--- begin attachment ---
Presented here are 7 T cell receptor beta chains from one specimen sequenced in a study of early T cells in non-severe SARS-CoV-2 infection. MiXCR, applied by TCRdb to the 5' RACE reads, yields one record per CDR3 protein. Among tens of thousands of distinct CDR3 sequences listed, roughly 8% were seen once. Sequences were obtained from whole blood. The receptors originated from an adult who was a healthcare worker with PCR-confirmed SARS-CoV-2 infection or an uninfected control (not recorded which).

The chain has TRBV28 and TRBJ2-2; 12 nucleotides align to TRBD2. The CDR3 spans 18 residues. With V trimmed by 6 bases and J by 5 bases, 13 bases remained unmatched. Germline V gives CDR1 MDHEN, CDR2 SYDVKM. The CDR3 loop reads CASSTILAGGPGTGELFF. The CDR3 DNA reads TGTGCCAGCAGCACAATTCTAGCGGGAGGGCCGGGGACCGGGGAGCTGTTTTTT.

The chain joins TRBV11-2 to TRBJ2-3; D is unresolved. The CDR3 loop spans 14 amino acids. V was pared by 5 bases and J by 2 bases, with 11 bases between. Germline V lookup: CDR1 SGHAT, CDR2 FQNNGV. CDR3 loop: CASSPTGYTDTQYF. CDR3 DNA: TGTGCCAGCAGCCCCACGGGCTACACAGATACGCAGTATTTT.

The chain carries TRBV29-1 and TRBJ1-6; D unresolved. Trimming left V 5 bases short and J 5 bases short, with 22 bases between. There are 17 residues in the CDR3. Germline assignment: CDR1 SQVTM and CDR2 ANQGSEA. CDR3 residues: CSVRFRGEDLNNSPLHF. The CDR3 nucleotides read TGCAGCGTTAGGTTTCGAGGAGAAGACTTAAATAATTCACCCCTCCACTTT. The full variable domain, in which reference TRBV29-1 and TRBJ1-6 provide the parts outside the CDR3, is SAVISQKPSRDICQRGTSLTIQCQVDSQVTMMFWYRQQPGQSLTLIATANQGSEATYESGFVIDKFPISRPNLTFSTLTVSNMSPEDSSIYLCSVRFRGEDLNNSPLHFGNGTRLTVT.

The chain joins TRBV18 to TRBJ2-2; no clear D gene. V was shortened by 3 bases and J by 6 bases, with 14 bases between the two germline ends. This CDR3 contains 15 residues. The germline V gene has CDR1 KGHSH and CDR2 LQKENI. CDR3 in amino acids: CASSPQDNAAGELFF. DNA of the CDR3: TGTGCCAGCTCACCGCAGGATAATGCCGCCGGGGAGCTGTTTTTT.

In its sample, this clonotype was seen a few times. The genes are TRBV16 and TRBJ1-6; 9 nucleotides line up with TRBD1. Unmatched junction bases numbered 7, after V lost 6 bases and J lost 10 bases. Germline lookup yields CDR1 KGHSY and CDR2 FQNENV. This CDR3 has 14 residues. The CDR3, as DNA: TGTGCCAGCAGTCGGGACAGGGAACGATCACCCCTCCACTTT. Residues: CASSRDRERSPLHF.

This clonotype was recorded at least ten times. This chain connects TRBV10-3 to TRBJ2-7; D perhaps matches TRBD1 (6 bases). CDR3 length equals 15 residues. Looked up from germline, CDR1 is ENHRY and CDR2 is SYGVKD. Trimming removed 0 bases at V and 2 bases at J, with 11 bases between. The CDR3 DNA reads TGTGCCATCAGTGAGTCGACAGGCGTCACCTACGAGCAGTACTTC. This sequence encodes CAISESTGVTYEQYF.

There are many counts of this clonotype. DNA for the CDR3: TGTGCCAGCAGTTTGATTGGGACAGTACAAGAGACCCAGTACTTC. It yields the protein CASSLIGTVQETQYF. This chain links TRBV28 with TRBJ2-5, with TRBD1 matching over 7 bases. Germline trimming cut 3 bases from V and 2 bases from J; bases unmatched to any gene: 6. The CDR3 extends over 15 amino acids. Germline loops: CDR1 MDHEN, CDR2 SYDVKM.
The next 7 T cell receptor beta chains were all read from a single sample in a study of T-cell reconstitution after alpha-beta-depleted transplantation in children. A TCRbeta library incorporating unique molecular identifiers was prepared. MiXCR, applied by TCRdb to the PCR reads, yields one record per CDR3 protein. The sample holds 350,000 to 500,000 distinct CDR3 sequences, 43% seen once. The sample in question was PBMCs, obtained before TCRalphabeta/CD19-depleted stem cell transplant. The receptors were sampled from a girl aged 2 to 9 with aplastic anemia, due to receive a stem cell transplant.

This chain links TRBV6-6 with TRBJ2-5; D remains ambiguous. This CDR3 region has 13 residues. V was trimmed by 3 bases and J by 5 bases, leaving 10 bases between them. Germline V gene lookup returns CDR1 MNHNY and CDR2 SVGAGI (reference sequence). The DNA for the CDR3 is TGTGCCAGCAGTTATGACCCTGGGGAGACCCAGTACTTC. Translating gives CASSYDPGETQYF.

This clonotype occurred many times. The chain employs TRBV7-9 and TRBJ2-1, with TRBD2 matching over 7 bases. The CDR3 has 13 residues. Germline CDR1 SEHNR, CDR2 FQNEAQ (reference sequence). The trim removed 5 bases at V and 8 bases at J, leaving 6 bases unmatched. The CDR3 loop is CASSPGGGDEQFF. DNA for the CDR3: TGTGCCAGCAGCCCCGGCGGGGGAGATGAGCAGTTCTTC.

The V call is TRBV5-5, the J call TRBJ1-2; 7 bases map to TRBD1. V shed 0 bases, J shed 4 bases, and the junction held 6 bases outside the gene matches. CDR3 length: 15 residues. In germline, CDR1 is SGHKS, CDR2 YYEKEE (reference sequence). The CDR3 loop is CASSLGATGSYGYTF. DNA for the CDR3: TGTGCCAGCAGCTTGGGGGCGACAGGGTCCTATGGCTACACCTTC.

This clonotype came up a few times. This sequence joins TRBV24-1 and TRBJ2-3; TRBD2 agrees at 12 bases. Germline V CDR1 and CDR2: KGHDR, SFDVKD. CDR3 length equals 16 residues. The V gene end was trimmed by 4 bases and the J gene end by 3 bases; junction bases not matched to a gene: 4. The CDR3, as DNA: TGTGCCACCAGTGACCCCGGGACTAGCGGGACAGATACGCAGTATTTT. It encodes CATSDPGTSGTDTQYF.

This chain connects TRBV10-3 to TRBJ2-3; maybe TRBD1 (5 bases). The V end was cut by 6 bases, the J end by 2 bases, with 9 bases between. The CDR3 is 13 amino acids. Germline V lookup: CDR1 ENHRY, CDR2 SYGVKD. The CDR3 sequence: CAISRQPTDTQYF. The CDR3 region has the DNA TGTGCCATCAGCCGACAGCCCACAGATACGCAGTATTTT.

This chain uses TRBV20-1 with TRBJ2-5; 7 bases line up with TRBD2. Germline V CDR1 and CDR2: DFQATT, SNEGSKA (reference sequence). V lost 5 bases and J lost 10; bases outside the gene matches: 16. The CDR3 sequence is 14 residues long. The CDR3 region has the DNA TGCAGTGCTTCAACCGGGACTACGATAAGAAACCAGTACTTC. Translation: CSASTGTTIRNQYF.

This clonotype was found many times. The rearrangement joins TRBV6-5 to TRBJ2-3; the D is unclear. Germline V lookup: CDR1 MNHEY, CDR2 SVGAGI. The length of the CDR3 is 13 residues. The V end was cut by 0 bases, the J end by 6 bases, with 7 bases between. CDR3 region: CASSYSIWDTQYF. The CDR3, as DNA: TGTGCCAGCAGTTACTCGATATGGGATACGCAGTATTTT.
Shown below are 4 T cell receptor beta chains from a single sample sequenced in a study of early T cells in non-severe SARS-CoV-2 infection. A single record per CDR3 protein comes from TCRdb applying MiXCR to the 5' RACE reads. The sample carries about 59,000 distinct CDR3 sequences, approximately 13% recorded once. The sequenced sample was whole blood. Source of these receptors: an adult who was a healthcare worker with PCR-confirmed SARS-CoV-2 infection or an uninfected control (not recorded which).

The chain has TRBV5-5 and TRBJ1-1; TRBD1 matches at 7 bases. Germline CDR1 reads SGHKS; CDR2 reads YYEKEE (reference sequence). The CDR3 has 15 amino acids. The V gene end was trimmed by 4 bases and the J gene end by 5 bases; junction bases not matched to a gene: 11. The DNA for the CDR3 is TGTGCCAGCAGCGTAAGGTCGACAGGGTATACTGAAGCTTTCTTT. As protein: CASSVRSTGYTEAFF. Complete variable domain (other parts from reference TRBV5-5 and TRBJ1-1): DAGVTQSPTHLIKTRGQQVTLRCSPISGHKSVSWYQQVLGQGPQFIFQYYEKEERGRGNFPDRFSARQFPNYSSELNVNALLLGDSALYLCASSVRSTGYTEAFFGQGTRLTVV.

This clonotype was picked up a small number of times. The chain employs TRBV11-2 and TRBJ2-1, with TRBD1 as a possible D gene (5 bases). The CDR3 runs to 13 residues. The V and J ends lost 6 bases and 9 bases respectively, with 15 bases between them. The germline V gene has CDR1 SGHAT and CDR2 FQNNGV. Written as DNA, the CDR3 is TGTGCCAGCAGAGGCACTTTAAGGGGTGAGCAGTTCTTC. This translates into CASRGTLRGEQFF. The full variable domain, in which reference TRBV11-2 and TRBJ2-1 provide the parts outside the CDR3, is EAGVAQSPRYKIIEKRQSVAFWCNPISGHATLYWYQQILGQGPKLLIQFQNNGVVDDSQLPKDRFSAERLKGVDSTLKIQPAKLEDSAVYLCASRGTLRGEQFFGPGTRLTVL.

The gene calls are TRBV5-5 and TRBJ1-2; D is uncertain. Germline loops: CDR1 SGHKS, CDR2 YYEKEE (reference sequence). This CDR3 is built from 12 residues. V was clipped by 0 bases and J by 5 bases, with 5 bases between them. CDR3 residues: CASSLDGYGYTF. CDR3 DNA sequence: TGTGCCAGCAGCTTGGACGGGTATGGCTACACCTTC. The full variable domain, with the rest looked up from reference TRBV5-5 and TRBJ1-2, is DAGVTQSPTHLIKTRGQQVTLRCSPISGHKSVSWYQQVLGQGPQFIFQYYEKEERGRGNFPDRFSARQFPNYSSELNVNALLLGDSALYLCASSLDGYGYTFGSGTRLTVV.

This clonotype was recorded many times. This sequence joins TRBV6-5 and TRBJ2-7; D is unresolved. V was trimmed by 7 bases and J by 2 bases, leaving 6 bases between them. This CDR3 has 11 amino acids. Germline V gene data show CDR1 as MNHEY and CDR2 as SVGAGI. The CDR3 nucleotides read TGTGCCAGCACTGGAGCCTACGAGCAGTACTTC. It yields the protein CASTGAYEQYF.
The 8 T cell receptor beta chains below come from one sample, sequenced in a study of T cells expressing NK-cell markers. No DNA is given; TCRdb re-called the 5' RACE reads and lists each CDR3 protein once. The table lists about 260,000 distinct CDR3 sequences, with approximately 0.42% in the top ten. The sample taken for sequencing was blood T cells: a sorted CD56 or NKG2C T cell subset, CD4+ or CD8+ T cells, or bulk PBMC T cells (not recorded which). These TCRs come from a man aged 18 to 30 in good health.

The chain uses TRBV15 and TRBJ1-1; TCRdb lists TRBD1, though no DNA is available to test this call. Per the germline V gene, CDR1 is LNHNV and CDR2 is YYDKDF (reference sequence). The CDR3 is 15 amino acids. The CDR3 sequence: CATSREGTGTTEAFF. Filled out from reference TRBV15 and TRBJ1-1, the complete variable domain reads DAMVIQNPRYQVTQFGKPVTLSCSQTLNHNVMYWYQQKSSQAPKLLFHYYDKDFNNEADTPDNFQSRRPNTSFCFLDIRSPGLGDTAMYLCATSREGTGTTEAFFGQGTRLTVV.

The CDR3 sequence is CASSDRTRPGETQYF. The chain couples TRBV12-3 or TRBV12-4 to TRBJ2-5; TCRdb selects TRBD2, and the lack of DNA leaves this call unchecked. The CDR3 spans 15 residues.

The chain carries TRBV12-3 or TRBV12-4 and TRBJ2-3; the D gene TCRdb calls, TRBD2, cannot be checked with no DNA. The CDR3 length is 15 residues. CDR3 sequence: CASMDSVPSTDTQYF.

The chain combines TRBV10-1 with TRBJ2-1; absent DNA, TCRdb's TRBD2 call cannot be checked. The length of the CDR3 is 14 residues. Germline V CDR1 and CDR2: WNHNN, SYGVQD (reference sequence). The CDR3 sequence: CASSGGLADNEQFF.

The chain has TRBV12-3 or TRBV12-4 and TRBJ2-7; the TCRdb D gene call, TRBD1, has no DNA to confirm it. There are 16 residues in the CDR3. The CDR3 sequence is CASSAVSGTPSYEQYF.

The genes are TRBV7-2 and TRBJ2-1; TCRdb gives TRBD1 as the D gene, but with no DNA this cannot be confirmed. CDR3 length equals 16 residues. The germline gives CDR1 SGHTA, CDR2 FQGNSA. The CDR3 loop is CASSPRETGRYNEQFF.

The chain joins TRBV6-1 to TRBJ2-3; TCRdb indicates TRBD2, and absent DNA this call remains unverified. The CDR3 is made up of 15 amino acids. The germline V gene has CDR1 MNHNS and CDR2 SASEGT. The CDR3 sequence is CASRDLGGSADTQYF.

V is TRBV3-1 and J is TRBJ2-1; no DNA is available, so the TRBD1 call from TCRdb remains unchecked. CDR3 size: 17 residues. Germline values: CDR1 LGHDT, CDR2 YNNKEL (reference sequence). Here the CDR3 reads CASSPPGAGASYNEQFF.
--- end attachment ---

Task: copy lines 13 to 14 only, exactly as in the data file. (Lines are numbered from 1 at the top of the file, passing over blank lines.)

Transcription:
This clonotype came up a few times. This sequence joins TRBV24-1 and TRBJ2-3; TRBD2 agrees at 12 bases. Germline V CDR1 and CDR2: KGHDR, SFDVKD. CDR3 length equals 16 residues. The V gene end was trimmed by 4 bases and the J gene end by 3 bases; junction bases not matched to a gene: 4. The CDR3, as DNA: TGTGCCACCAGTGACCCCGGGACTAGCGGGACAGATACGCAGTATTTT. It encodes CATSDPGTSGTDTQYF.

This chain connects TRBV10-3 to TRBJ2-3; maybe TRBD1 (5 bases). The V end was cut by 6 bases, the J end by 2 bases, with 9 bases between. The CDR3 is 13 amino acids. Germline V lookup: CDR1 ENHRY, CDR2 SYGVKD. The CDR3 sequence: CAISRQPTDTQYF. The CDR3 region has the DNA TGTGCCATCAGCCGACAGCCCACAGATACGCAGTATTTT.